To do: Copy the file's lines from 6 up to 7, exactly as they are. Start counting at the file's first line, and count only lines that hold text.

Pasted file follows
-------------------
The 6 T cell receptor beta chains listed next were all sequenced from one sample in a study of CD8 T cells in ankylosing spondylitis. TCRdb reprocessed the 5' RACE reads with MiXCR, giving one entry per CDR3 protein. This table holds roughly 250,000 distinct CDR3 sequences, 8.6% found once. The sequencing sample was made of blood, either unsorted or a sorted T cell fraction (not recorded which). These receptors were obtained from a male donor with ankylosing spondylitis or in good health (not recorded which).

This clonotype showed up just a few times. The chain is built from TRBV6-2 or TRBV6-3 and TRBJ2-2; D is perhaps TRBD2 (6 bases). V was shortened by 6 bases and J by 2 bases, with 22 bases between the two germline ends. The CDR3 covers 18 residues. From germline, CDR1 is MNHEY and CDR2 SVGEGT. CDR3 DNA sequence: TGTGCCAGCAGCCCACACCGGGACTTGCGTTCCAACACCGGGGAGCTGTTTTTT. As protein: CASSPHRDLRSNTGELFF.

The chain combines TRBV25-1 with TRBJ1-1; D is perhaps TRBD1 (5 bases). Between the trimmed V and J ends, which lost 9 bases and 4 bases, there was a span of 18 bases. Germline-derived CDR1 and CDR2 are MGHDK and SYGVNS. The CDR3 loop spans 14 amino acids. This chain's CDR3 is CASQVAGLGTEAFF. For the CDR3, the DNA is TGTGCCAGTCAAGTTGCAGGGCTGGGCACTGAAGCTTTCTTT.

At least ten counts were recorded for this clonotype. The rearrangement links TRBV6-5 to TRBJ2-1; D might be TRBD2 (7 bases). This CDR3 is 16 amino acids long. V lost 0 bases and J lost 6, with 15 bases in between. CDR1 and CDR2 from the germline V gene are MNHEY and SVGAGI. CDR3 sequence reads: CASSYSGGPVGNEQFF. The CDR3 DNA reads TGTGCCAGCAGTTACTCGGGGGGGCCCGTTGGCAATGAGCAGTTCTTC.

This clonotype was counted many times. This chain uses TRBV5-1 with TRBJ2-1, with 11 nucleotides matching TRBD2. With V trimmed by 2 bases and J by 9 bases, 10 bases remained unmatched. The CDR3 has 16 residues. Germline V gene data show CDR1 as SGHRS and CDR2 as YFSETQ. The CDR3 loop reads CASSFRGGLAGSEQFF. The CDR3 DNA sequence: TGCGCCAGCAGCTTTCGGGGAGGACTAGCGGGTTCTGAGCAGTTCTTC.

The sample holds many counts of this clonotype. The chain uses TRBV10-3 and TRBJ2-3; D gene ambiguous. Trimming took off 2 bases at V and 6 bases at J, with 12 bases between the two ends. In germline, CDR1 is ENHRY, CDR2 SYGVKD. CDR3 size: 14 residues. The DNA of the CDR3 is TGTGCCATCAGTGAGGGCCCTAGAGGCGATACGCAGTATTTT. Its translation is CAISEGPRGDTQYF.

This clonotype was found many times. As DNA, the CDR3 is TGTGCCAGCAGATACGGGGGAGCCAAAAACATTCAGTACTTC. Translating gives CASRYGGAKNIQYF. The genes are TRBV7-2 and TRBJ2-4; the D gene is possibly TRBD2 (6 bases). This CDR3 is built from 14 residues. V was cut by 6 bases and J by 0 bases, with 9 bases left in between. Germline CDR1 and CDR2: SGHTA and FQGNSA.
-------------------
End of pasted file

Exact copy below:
The sample holds many counts of this clonotype. The chain uses TRBV10-3 and TRBJ2-3; D gene ambiguous. Trimming took off 2 bases at V and 6 bases at J, with 12 bases between the two ends. In germline, CDR1 is ENHRY, CDR2 SYGVKD. CDR3 size: 14 residues. The DNA of the CDR3 is TGTGCCATCAGTGAGGGCCCTAGAGGCGATACGCAGTATTTT. Its translation is CAISEGPRGDTQYF.

This clonotype was found many times. As DNA, the CDR3 is TGTGCCAGCAGATACGGGGGAGCCAAAAACATTCAGTACTTC. Translating gives CASRYGGAKNIQYF. The genes are TRBV7-2 and TRBJ2-4; the D gene is possibly TRBD2 (6 bases). This CDR3 is built from 14 residues. V was cut by 6 bases and J by 0 bases, with 9 bases left in between. Germline CDR1 and CDR2: SGHTA and FQGNSA.